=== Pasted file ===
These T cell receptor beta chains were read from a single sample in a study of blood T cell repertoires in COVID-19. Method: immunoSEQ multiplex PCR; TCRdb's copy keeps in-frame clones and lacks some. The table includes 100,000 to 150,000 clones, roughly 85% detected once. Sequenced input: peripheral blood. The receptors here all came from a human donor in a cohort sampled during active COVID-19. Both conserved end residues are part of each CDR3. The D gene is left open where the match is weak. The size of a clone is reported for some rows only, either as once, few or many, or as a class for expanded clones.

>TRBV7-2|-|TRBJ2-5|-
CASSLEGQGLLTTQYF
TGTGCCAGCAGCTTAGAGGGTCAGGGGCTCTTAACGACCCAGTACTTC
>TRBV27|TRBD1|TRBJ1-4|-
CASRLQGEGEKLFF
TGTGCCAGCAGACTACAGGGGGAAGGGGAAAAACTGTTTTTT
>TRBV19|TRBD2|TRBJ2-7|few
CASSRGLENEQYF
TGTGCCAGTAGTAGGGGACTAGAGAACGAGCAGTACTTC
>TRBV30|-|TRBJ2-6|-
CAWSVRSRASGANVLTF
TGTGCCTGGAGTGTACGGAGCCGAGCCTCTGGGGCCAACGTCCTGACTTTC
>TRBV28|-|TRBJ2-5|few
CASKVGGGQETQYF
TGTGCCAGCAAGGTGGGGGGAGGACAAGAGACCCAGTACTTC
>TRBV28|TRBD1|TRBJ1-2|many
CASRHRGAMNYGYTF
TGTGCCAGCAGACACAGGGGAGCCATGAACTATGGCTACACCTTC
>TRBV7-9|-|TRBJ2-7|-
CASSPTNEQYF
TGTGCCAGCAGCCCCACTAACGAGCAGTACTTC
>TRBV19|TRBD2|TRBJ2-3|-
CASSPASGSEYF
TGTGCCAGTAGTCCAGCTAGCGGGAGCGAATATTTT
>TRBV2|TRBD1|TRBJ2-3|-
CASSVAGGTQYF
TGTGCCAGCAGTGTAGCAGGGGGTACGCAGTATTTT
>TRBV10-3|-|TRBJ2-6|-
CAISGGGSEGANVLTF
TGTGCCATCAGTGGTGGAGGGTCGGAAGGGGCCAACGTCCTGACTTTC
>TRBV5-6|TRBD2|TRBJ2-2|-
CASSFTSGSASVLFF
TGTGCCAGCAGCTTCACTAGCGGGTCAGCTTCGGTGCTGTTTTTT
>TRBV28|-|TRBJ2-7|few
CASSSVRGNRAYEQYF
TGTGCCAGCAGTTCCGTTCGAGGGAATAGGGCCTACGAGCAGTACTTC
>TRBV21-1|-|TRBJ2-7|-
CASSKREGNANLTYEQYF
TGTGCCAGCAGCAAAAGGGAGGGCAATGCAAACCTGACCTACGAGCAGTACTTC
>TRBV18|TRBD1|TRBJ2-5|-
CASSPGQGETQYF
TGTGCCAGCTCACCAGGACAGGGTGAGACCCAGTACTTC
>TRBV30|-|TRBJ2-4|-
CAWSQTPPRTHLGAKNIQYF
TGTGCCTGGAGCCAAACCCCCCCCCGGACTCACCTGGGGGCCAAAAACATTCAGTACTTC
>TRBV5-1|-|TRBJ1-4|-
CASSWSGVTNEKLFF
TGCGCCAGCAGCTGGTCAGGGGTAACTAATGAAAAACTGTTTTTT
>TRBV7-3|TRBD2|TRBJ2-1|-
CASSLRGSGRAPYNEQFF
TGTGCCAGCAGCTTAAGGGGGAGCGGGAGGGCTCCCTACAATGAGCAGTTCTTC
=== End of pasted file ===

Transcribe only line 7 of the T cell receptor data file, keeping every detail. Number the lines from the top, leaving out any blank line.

TGTGCCAGCAGACTACAGGGGGAAGGGGAAAAACTGTTTTTT